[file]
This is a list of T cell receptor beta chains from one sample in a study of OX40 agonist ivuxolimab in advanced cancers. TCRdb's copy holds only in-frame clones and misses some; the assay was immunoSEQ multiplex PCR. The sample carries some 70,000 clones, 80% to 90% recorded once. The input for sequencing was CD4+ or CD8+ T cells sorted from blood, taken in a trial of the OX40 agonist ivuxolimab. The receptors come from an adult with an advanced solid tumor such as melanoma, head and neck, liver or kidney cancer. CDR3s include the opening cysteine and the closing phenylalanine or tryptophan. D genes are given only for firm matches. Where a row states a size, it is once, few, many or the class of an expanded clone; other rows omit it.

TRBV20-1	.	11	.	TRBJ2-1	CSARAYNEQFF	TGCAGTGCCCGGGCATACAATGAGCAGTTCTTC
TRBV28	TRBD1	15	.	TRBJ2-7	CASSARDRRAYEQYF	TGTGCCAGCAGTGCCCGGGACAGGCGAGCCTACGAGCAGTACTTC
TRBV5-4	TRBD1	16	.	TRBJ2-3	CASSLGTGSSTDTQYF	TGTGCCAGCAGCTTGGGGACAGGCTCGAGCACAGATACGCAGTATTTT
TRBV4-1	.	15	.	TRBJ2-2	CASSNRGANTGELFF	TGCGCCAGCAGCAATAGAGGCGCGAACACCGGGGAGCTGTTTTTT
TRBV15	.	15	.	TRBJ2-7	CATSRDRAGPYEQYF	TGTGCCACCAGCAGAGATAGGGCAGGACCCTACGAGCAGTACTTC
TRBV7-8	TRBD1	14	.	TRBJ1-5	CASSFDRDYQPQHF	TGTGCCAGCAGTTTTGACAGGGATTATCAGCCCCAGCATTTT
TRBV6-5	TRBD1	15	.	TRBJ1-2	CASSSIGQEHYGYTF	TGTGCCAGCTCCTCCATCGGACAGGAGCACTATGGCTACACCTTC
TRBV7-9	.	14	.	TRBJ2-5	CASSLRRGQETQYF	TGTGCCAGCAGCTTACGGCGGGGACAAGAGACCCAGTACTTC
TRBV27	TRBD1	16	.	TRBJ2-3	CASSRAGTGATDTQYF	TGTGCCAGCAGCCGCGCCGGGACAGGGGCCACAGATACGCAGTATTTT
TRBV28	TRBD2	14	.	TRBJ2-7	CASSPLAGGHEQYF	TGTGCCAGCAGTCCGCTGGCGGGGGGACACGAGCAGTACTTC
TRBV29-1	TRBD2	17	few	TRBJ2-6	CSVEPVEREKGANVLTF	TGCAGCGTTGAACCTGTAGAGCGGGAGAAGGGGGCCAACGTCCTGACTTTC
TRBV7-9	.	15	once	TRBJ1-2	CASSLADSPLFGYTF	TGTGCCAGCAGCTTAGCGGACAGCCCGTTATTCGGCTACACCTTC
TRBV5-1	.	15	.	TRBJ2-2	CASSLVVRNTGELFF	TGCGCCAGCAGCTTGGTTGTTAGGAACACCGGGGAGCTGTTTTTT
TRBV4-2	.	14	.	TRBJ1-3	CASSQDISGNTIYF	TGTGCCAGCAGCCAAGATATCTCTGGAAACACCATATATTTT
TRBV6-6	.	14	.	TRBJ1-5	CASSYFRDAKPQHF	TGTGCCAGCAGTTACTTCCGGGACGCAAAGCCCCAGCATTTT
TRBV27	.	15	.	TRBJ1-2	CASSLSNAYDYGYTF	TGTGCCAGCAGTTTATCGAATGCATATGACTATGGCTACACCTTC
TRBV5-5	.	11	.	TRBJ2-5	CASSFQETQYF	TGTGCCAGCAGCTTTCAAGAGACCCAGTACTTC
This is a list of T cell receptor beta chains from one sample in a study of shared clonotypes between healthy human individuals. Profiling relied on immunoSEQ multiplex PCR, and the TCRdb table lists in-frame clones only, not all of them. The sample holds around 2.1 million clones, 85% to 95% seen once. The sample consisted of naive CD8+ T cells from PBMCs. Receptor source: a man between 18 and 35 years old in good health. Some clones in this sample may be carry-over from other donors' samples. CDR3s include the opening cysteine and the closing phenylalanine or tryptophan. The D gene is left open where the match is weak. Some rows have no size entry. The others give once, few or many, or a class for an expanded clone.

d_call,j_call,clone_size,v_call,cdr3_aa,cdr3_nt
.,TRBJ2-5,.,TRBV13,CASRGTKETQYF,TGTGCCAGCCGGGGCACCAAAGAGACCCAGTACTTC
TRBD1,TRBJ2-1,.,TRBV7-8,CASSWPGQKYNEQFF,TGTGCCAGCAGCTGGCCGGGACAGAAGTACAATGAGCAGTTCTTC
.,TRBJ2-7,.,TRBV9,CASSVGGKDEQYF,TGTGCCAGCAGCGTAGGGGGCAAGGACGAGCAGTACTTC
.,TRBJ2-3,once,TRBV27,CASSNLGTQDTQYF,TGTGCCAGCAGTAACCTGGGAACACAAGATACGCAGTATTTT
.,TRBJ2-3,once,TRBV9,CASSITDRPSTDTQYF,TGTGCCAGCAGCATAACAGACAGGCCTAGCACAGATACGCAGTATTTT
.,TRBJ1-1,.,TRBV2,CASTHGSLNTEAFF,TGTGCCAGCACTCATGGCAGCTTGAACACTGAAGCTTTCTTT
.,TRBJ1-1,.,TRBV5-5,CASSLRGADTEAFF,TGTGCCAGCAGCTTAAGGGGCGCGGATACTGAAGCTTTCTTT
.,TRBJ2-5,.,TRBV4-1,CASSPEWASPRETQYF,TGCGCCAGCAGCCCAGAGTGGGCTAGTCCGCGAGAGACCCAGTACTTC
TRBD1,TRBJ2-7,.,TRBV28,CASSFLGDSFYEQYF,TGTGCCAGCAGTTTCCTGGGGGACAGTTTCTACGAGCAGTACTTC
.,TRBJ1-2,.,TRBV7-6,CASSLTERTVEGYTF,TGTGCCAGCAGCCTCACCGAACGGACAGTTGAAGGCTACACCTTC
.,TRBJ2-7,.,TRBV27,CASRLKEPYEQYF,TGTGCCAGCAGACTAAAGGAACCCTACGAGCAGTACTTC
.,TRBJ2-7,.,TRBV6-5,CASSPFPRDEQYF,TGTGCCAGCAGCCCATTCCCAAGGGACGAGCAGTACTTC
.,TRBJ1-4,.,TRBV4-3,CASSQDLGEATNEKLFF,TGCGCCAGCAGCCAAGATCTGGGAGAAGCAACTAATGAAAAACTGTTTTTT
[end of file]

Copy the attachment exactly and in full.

This is a list of T cell receptor beta chains from one sample in a study of OX40 agonist ivuxolimab in advanced cancers. TCRdb's copy holds only in-frame clones and misses some; the assay was immunoSEQ multiplex PCR. The sample carries some 70,000 clones, 80% to 90% recorded once. The input for sequencing was CD4+ or CD8+ T cells sorted from blood, taken in a trial of the OX40 agonist ivuxolimab. The receptors come from an adult with an advanced solid tumor such as melanoma, head and neck, liver or kidney cancer. CDR3s include the opening cysteine and the closing phenylalanine or tryptophan. D genes are given only for firm matches. Where a row states a size, it is once, few, many or the class of an expanded clone; other rows omit it.

TRBV20-1	.	11	.	TRBJ2-1	CSARAYNEQFF	TGCAGTGCCCGGGCATACAATGAGCAGTTCTTC
TRBV28	TRBD1	15	.	TRBJ2-7	CASSARDRRAYEQYF	TGTGCCAGCAGTGCCCGGGACAGGCGAGCCTACGAGCAGTACTTC
TRBV5-4	TRBD1	16	.	TRBJ2-3	CASSLGTGSSTDTQYF	TGTGCCAGCAGCTTGGGGACAGGCTCGAGCACAGATACGCAGTATTTT
TRBV4-1	.	15	.	TRBJ2-2	CASSNRGANTGELFF	TGCGCCAGCAGCAATAGAGGCGCGAACACCGGGGAGCTGTTTTTT
TRBV15	.	15	.	TRBJ2-7	CATSRDRAGPYEQYF	TGTGCCACCAGCAGAGATAGGGCAGGACCCTACGAGCAGTACTTC
TRBV7-8	TRBD1	14	.	TRBJ1-5	CASSFDRDYQPQHF	TGTGCCAGCAGTTTTGACAGGGATTATCAGCCCCAGCATTTT
TRBV6-5	TRBD1	15	.	TRBJ1-2	CASSSIGQEHYGYTF	TGTGCCAGCTCCTCCATCGGACAGGAGCACTATGGCTACACCTTC
TRBV7-9	.	14	.	TRBJ2-5	CASSLRRGQETQYF	TGTGCCAGCAGCTTACGGCGGGGACAAGAGACCCAGTACTTC
TRBV27	TRBD1	16	.	TRBJ2-3	CASSRAGTGATDTQYF	TGTGCCAGCAGCCGCGCCGGGACAGGGGCCACAGATACGCAGTATTTT
TRBV28	TRBD2	14	.	TRBJ2-7	CASSPLAGGHEQYF	TGTGCCAGCAGTCCGCTGGCGGGGGGACACGAGCAGTACTTC
TRBV29-1	TRBD2	17	few	TRBJ2-6	CSVEPVEREKGANVLTF	TGCAGCGTTGAACCTGTAGAGCGGGAGAAGGGGGCCAACGTCCTGACTTTC
TRBV7-9	.	15	once	TRBJ1-2	CASSLADSPLFGYTF	TGTGCCAGCAGCTTAGCGGACAGCCCGTTATTCGGCTACACCTTC
TRBV5-1	.	15	.	TRBJ2-2	CASSLVVRNTGELFF	TGCGCCAGCAGCTTGGTTGTTAGGAACACCGGGGAGCTGTTTTTT
TRBV4-2	.	14	.	TRBJ1-3	CASSQDISGNTIYF	TGTGCCAGCAGCCAAGATATCTCTGGAAACACCATATATTTT
TRBV6-6	.	14	.	TRBJ1-5	CASSYFRDAKPQHF	TGTGCCAGCAGTTACTTCCGGGACGCAAAGCCCCAGCATTTT
TRBV27	.	15	.	TRBJ1-2	CASSLSNAYDYGYTF	TGTGCCAGCAGTTTATCGAATGCATATGACTATGGCTACACCTTC
TRBV5-5	.	11	.	TRBJ2-5	CASSFQETQYF	TGTGCCAGCAGCTTTCAAGAGACCCAGTACTTC
This is a list of T cell receptor beta chains from one sample in a study of shared clonotypes between healthy human individuals. Profiling relied on immunoSEQ multiplex PCR, and the TCRdb table lists in-frame clones only, not all of them. The sample holds around 2.1 million clones, 85% to 95% seen once. The sample consisted of naive CD8+ T cells from PBMCs. Receptor source: a man between 18 and 35 years old in good health. Some clones in this sample may be carry-over from other donors' samples. CDR3s include the opening cysteine and the closing phenylalanine or tryptophan. The D gene is left open where the match is weak. Some rows have no size entry. The others give once, few or many, or a class for an expanded clone.

d_call,j_call,clone_size,v_call,cdr3_aa,cdr3_nt
.,TRBJ2-5,.,TRBV13,CASRGTKETQYF,TGTGCCAGCCGGGGCACCAAAGAGACCCAGTACTTC
TRBD1,TRBJ2-1,.,TRBV7-8,CASSWPGQKYNEQFF,TGTGCCAGCAGCTGGCCGGGACAGAAGTACAATGAGCAGTTCTTC
.,TRBJ2-7,.,TRBV9,CASSVGGKDEQYF,TGTGCCAGCAGCGTAGGGGGCAAGGACGAGCAGTACTTC
.,TRBJ2-3,once,TRBV27,CASSNLGTQDTQYF,TGTGCCAGCAGTAACCTGGGAACACAAGATACGCAGTATTTT
.,TRBJ2-3,once,TRBV9,CASSITDRPSTDTQYF,TGTGCCAGCAGCATAACAGACAGGCCTAGCACAGATACGCAGTATTTT
.,TRBJ1-1,.,TRBV2,CASTHGSLNTEAFF,TGTGCCAGCACTCATGGCAGCTTGAACACTGAAGCTTTCTTT
.,TRBJ1-1,.,TRBV5-5,CASSLRGADTEAFF,TGTGCCAGCAGCTTAAGGGGCGCGGATACTGAAGCTTTCTTT
.,TRBJ2-5,.,TRBV4-1,CASSPEWASPRETQYF,TGCGCCAGCAGCCCAGAGTGGGCTAGTCCGCGAGAGACCCAGTACTTC
TRBD1,TRBJ2-7,.,TRBV28,CASSFLGDSFYEQYF,TGTGCCAGCAGTTTCCTGGGGGACAGTTTCTACGAGCAGTACTTC
.,TRBJ1-2,.,TRBV7-6,CASSLTERTVEGYTF,TGTGCCAGCAGCCTCACCGAACGGACAGTTGAAGGCTACACCTTC
.,TRBJ2-7,.,TRBV27,CASRLKEPYEQYF,TGTGCCAGCAGACTAAAGGAACCCTACGAGCAGTACTTC
.,TRBJ2-7,.,TRBV6-5,CASSPFPRDEQYF,TGTGCCAGCAGCCCATTCCCAAGGGACGAGCAGTACTTC
.,TRBJ1-4,.,TRBV4-3,CASSQDLGEATNEKLFF,TGCGCCAGCAGCCAAGATCTGGGAGAAGCAACTAATGAAAAACTGTTTTTT